A specific issue is implicated in the empiricism question raised in the rhetoric-analytic account. The issue is one about the relationship between theory and data. Attributed to psychological research are the following characteristics:

(i) Atheoretical observations precede theorization.

(ii) Research rationale is based on induction by simple enumeration.

(iii) The only means to evaluate a theory is its "correspondence to available fact" (Gergen, 1991, p. 19).

The first two characteristics are not typical of contemporary psychology (see Greenwood, 1991), particularly cognitive psychology (see, e.g., Collins & Quillian, 1969; Craik & Tulving, I975; Sternberg, 1969). A casual commentator may, nonetheless, find the first characteristic true of behaviorism as exemplified by Hull (1943) and Skinner (1938). However, even this may be too much of a concession to the rhetoric-analytic view. More specifically, Hull (1943) chose which variables to examine in an experiment with reference to a to-be-verified empirical generalization. Moreover, research in both the Hullian and Skinnerian traditions were guided by some methodological or meta-theoretical decisions. For example, only mathematical and logical rules were used in deriving experimental hypotheses from empirical generalizations in the Hullian approach. Consequently, theoretical disputes could be (and often were) settled by appealing to methodological or meta-theoretical criteria, such as coherence, logical validity, clear operational definitions, and the like in the heyday of behaviourism. That is, even among Hullian and Skinnerian researchers, disagreements were not settled by rhetoric.1

As for the second characteristic, only someone taking Skinner’s (1938) metatheoretical position literally would consider induction by simple enumeration as the rationale of’ scientific research. Part and parcel of experimental psychologists’ data collection procedures are four of Mill’s (1973) inductive methods.2 This may be readily seen from the structure of a basic experiment whose design consists of two conditions (viz., the experimental and control conditions) which are identical in all relevant aspects (i.e., the control variables) but one (viz., the two levels of the independent variable). This is generally an exemplification of Mill’s (1973) Method of Difference (Boring, 1954, 1969; Chow, 1987a). At the same time, Mill’s (1973) Method of Concomitant Variation underlies many experiments (including those in the Hullian and Skinnerian approaches) in which a functional relationship is established between an independent and a dependent variable in the context of a set of relevant control variables. These inductive methods are more sophisticated than the induction by enumeration method attributed to psychologists in the rhetoric-analytic account.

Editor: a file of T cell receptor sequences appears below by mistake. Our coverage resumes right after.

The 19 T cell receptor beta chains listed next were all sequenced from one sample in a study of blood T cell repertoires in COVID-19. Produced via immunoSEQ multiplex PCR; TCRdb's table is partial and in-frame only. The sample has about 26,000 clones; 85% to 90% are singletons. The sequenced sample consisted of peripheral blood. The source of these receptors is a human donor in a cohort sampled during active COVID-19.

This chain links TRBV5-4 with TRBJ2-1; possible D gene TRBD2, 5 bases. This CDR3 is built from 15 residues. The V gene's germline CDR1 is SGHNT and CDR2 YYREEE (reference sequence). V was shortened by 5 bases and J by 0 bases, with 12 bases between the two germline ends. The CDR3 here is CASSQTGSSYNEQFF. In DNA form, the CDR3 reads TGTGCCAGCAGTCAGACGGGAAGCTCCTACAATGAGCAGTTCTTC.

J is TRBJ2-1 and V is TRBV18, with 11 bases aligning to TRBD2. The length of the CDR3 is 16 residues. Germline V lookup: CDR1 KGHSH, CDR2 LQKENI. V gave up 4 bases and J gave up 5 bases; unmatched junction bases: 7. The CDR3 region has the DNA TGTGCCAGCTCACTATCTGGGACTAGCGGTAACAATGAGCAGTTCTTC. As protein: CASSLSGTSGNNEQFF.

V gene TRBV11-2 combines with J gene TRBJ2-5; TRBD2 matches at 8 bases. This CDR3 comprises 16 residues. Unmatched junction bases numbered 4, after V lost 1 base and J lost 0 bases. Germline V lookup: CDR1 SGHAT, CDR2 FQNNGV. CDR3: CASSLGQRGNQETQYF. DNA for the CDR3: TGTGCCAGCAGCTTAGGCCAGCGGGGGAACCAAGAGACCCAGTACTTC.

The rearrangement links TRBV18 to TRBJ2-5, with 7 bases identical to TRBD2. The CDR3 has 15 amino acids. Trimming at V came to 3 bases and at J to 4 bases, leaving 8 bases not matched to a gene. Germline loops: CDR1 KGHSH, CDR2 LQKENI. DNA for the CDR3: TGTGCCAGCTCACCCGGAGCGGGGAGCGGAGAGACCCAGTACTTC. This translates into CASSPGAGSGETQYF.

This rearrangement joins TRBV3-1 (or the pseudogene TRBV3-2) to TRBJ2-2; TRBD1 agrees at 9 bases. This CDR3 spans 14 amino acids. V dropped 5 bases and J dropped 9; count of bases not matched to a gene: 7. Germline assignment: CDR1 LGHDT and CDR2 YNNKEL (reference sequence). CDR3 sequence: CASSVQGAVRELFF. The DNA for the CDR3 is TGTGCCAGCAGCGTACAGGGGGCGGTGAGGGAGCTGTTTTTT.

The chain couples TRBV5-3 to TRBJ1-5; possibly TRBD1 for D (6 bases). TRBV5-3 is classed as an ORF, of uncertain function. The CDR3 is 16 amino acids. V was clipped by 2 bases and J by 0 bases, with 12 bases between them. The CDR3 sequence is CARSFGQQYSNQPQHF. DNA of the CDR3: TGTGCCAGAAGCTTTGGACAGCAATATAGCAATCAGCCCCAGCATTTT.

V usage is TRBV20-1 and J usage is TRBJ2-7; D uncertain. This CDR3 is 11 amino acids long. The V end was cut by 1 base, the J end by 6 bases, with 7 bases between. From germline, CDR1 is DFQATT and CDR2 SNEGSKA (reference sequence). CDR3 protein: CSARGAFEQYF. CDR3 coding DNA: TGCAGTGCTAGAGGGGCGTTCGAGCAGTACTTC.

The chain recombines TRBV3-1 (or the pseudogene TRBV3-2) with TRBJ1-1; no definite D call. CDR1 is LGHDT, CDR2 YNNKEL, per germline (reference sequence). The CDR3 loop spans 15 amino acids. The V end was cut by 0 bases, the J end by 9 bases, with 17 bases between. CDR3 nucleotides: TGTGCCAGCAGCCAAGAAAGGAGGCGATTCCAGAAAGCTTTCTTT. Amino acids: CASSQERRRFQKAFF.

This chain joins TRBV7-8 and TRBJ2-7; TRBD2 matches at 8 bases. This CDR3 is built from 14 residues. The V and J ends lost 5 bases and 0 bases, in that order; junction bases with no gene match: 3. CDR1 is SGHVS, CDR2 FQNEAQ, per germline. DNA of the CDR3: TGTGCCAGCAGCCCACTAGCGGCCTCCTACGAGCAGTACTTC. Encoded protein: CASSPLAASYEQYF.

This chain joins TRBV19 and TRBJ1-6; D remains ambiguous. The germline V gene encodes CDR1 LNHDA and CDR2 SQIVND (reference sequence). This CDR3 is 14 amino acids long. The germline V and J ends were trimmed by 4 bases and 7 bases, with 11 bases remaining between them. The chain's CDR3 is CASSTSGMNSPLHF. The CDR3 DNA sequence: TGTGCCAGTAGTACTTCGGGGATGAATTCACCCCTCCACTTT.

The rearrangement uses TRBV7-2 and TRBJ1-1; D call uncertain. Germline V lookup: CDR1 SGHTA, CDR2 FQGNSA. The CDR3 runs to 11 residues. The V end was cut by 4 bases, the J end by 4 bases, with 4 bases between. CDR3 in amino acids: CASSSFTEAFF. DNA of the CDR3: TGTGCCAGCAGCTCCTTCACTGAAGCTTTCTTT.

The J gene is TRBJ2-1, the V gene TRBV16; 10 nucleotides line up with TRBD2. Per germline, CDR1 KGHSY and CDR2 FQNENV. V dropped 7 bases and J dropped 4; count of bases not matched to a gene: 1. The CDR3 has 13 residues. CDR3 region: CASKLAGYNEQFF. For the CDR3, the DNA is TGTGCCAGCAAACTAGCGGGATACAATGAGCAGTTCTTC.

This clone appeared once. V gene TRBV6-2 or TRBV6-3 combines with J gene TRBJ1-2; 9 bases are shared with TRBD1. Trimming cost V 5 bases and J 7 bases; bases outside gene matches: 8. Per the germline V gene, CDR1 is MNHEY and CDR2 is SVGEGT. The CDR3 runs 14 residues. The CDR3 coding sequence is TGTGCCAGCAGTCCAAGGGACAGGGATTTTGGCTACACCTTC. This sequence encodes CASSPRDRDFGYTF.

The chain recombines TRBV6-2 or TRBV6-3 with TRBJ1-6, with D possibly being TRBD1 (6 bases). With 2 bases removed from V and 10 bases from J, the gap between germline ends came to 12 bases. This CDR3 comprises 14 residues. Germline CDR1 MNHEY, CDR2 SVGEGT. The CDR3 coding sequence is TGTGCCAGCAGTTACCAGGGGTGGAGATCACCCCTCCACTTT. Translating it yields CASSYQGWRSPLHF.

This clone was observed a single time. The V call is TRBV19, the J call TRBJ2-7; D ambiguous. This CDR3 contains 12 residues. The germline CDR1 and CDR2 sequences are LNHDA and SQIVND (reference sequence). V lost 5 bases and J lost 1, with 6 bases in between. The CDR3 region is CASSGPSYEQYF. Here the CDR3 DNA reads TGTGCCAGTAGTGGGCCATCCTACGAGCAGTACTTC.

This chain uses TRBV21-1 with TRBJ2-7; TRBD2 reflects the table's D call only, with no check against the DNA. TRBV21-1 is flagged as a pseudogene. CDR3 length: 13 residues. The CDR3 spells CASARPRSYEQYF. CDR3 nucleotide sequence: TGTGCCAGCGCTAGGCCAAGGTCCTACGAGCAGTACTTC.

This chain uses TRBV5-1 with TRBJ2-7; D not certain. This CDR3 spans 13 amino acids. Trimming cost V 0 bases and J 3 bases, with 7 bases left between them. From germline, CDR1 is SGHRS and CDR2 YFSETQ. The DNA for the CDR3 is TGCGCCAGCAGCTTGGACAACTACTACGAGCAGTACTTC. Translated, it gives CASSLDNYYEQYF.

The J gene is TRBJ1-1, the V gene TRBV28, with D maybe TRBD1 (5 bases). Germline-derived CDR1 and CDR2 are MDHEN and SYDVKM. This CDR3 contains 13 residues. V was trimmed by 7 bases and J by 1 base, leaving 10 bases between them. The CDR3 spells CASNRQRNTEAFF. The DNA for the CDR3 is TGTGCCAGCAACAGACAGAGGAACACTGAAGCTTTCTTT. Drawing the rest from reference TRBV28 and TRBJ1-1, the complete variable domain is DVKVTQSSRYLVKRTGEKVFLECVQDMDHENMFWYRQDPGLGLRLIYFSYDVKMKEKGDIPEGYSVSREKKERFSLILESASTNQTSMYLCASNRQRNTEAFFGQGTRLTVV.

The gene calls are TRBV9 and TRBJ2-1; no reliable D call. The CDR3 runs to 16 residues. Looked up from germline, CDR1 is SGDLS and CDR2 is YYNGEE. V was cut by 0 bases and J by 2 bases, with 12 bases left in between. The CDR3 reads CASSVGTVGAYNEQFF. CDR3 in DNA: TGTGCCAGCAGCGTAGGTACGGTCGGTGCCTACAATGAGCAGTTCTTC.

The third characteristic attributed to cognitive psychology is incorrect. The actual practice of a majority of cognitive psychologists may best be described in terms of Popper’s (1968/1962) conjectures and reputations (or more commonly known as the hypothetical-deductive) perspective (Chow, 1987a, 1992). As will be seen in a subsequent section, evidential support for a to-be-corroborated theory is not just any "available fact", but observations collected in a failed attempt to falsify the theory.

In short, it is not Justified to attribute Characteristics (i) through (iii) to contemporary psychology. Nor are the three features accurate characterizations of psychological research before the advent of cognitive psychology. Questions [Q3] through [Q6] will be dealt with primarily from the perspective of cognitive psychology. Nonetheless, an attempt will also be made to show that the rhetoric-analytic approach does not fare any better outside cognitive psychology.


A central thesis of the rhetoric-analytic approach is that it is impossible to warrant acceptance of a theory with empirical data because what counts as empirical evidence depends on a researcher’s theoretical interpretation. Moreover, a researcher’s choice of methodology is influenced by the cultural milieu in which the research is carried out. Implicit in these rhetoric-analytic assertions is the contention that any appeal to empirical support is necessarily circular. However, this assessment of the relationship between theory and empirical data in empirical research (including experimental psychology) is misleading because the following four distinctions have not been given due consideration in the rhetoric-analytic account. The four distinctions are (a) a to-be-corroborated theory versus the theory which underlies evidential data, (b) prior (to-be-explained) data versus evidential data, (c) non-experimental research versus theory-corroboration experimentation, and (d) objectivity versus generality.